Fish & Game’s julep tradition is older than the restaurant, dating back to the frantic days before it opened four years ago. Jori, growing up in Austin, loved Derby Day festivities, even if she didn’t particularly care about the race itself. The occasion provided an excuse to wear fancy hats, to pop into different houses, and to drink juleps. Her joyous association of the event with hats, socializing, and cold, minty booze stuck with her over the years.
So, in early May of 2013, with the grand opening still a couple of weeks away, Jori pushed to open the bar for the Derby. She had found some proper silver julep cups, and the weather cooperated with a burst of warmth that pushed up the wild mint just in time. The race blared out over the speakers in the bar. Hats were worn. Merriment ensued.
Thus was a tradition born; Juleps appear on the bar menu every spring, coinciding naturally with Derby Day. Until last year, that is, when the wretched winter would not die. A few false starts only made the inevitable plunges back into teenage temperatures more painful. As a result, with the date of the race fast approaching, no mint had appeared in their fields. Jori tried to accept the idea of a julepless Derby, but the thought filled her with despair (a First World Problem if ever there was one). She even, heaven forfend, contemplated buying some mint. This is known in barroom parlance as “hitting bottom.”
Then, working in the garden, she noticed that the sage—one tough-ass herb—was regrowing briskly. Driving home, she had an epiphany: why does a julep have to be mint? Back home, hopefully checking on the mint’s progress, she noticed the cornucopia of other plants, wild and domestic, that were also early out of the gate and growing fast: wild strawberry, raspberry, and elderberry leaves, wood sorrel, ground ivy, clover, lemon balm, chrysanthemum, anise hyssop, tarragon, those first teasing wild mint buds… and every day the list grew longer as the plants grew taller. The result, besides quite literally saving the day, made an appealing riff on a classic. The flavor stays familiar—mint remains the dominant flavor, thanks to the dried tea—but with the extra complexity one expects from a Fish & Game house cocktail.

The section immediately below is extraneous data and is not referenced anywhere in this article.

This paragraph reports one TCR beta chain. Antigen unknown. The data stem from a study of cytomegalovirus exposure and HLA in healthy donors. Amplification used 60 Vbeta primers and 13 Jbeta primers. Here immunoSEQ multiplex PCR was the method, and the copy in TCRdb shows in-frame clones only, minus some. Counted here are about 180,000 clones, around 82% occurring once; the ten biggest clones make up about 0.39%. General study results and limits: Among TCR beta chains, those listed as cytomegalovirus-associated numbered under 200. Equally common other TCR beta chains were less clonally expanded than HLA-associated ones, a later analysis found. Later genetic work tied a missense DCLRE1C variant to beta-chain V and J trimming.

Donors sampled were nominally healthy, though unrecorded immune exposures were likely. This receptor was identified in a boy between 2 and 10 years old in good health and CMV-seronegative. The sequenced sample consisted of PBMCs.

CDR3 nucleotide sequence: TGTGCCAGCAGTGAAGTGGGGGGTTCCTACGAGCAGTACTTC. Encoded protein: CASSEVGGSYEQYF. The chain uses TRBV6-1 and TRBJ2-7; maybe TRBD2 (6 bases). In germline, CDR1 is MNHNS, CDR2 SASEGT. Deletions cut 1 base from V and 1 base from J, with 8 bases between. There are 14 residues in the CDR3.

The herb syrup results from Jori’s thrifty use of stems from the various herbs, wild and domestic, that pass through the kitchen; the mixture varies depending on what’s available. Jori makes an herbal tea for the restaurant, so some of that dried mixture enhances the syrup with its more concentrated flavor; the round, spicy mints catch some bright highlights from the ginger leaf and an earthy, woody undertone from the thyme. Your fresh and dried herbs will likely vary, and that is as it should be.
Acid phosphate, a mixture of mineral salts and phosphoric acid with about the same pH as lemon juice, gave old-timey soda fountain drinks like cherry phosphates their name. Unlike lemon juice, which tastes rather a lot like lemons, acid phosphate adds sourness with no discernible taste. In addition, the salts heighten other flavors (as salts are inclined to do). In the case of this drink, it balances the sweet syrup and brings the nuances of the many herbs into sharp focus with no distortion. Besides adding an appealingly vintage vibe to a delicious beverage, it also serves as a reminder that much of today’s cocktail vocabulary (gin, vermouth, bitters, amari and digestivi, even Coca-Cola) evolved from medicinal tonics of the nineteenth century and before.
4 drops acid phosphate
¼ oz herb syrup
2 oz Four Roses bourbon (yellow label)
Small handful of wild herbs
Drip the acid phosphate into a julep cup, then add the leaves and muddle them with the syrup. Add the bourbon, then fill the cup with crushed ice. Agitate the mixture with a bar spoon until the metal gets nice and frosty. Add more ice, mounding it on top, then garnish with a little bouquet of edible herbs and flowers. Serve with a straw.
Take fresh stems from a combination of wild mint, angelica, lovage, oregano, strawberry leaves, and clover, plus dried tea herbs: peppermint, spearmint, ginger leaf, and wild thyme and pour hot simple syrup over them. Let it steep until cool, then strain and bottle.